KINGFISHER, Okla.- The art of noodling is ingrained in Oklahoma's culture.
But outside Kingfisher, some say the catfish are dropping like flies.
For many raised around Kingfisher, noodling is more than a sport, it's a way of life.
Gary Price has been fishing by hand since before he can remember.
"Ahh, since I was a little bitty kid," he explained.
For Gary, the secret is in the spot you pick. In years past, he's sought out an area hidden along the Kingfisher Creek, only found through thick brush and branches.
But now, he says the fish aren't biting, they're dying.
"They shouldn`t be dead like that," said Price. "They can swim through the shallow too."
Along a short stretch of the creek, a number of large fish can be found rotting away.
Gary points his finger upstream, to Kingfisher's Wastewater Treatment Plant.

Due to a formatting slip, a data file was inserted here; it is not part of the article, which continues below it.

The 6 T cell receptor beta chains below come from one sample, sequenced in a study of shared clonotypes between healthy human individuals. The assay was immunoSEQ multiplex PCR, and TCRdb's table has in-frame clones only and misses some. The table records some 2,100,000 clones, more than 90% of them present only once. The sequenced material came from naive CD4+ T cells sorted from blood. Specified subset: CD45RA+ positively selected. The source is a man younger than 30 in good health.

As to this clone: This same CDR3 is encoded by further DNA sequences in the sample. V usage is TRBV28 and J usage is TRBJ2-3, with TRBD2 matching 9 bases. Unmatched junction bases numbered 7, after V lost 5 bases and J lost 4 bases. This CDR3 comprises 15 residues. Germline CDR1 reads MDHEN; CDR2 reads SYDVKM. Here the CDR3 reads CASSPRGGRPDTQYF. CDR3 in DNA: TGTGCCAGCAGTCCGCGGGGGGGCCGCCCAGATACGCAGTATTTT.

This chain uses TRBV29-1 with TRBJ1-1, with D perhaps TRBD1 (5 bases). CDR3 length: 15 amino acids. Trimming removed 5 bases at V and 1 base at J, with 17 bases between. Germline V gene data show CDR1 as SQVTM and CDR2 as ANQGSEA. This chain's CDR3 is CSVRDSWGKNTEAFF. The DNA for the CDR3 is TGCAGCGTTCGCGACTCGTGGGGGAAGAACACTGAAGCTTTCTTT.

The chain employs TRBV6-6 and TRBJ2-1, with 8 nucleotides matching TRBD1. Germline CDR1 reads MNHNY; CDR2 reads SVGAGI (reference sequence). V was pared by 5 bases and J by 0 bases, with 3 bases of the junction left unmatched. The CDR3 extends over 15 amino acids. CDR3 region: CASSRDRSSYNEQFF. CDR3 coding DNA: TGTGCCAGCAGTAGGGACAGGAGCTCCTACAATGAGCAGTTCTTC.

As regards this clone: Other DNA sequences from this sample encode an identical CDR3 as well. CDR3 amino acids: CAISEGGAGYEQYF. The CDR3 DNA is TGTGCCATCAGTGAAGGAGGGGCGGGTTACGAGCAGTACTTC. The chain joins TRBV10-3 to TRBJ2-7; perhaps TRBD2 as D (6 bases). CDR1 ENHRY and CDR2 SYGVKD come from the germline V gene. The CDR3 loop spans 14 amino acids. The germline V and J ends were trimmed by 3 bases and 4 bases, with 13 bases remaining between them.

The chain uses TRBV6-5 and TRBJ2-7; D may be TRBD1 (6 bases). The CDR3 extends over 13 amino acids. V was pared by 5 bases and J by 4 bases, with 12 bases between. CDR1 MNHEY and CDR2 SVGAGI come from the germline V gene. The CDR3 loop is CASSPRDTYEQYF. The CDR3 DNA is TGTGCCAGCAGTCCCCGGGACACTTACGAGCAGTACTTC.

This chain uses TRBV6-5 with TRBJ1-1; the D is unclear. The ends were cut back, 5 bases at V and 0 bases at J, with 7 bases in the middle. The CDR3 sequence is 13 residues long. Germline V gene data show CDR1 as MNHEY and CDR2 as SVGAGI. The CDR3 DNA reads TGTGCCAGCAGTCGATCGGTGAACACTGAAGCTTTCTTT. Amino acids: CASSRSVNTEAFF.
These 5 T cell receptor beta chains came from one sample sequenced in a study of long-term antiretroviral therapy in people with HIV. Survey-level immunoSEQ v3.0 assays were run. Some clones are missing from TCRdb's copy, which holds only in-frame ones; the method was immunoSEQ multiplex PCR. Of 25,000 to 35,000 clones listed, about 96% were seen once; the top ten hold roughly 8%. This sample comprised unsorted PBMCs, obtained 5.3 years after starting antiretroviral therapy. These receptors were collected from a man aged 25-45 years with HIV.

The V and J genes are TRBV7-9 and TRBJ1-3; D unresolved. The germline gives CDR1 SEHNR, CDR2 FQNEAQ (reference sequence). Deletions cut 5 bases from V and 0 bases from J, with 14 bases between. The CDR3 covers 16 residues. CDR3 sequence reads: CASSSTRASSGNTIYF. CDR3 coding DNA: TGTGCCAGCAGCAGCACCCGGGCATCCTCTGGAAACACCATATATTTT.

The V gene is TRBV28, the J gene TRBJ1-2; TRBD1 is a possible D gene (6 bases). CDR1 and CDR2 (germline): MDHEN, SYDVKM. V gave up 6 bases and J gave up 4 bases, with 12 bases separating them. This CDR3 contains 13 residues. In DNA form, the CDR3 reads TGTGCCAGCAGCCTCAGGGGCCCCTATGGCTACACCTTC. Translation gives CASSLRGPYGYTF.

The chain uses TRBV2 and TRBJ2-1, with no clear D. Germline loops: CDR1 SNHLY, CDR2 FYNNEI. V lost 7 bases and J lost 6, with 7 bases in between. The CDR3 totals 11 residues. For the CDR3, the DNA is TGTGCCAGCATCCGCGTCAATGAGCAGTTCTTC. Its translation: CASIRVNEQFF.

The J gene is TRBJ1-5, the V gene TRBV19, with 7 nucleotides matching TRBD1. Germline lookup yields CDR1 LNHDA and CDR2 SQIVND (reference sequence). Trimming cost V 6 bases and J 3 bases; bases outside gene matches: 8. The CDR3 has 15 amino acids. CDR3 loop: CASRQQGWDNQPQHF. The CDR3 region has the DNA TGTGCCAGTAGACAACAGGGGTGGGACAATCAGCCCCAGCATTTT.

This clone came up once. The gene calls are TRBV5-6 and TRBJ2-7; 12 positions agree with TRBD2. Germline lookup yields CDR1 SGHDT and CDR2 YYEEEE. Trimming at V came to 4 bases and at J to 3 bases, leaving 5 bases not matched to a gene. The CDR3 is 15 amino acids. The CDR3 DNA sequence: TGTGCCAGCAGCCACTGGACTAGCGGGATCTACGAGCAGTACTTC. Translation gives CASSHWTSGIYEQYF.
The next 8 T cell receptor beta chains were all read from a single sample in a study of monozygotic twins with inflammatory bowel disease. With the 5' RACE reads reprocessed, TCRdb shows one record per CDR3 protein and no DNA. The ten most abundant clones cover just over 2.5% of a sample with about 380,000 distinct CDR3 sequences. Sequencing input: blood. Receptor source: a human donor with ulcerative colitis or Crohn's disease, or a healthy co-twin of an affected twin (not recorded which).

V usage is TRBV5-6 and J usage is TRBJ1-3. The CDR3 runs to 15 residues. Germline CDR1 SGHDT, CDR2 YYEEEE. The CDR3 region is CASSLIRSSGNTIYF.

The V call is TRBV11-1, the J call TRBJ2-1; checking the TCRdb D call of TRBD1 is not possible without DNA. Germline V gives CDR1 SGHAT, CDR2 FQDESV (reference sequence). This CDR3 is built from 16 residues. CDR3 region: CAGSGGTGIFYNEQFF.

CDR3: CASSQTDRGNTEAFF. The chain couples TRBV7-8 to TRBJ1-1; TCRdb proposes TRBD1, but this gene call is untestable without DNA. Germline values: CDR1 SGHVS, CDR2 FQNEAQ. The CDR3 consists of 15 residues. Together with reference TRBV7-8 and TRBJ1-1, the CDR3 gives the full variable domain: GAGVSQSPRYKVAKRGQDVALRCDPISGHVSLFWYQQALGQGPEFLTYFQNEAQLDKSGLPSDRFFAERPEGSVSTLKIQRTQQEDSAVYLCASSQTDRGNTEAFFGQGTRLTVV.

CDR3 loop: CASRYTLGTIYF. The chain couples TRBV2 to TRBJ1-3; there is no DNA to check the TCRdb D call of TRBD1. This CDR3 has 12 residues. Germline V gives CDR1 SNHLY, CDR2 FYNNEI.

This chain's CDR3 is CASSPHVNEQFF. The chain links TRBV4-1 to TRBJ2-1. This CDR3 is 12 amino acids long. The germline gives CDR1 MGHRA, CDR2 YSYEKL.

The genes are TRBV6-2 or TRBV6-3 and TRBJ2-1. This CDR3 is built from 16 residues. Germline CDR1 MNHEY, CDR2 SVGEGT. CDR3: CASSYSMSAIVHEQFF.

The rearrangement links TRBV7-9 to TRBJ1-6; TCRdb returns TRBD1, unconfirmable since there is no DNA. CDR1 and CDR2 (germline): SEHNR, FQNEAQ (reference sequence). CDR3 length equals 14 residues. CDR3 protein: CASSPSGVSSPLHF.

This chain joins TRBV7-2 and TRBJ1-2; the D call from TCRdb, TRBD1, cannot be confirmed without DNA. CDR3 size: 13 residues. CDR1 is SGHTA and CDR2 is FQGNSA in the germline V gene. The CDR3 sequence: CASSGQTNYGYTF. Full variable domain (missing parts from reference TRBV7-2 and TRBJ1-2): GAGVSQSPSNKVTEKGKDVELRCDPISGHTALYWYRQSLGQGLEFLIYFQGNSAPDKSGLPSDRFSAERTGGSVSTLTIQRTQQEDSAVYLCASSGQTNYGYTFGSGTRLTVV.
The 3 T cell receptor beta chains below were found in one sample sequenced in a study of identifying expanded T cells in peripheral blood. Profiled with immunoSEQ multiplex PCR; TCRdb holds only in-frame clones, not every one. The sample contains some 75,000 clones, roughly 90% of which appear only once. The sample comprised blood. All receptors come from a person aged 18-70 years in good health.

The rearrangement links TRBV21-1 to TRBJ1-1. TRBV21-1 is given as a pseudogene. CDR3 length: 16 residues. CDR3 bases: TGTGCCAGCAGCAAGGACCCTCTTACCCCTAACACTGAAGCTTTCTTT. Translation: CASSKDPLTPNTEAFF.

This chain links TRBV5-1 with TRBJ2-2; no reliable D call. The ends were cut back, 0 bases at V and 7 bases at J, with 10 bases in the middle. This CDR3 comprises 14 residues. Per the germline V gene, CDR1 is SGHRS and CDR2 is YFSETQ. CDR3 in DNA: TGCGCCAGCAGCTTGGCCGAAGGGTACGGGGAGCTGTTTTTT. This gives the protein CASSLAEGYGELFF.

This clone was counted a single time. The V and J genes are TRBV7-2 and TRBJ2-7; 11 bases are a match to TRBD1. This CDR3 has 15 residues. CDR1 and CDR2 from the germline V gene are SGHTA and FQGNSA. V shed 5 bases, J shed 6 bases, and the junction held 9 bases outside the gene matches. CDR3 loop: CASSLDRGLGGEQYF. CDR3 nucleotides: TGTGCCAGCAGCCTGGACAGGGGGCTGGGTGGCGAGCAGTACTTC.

"This is the only place I've seen them like this," he said.
Kingfisher city officials tell NewsChannel 4, water does run from the plant into the local creeks, but its treated and safe for wildlife.
The Department of Environmental Quality paid a visit to the creek on Wednesday, and reported no evidence of any contamination in the creek.
Exactly why the fish are dying is a mystery, but for Gary it's about more than the fish.
This is about a hometown creek, with something sinister possibly beneath its surface.
"I don't even want to walk back through here anymore," said Price. "There's obviously something going on."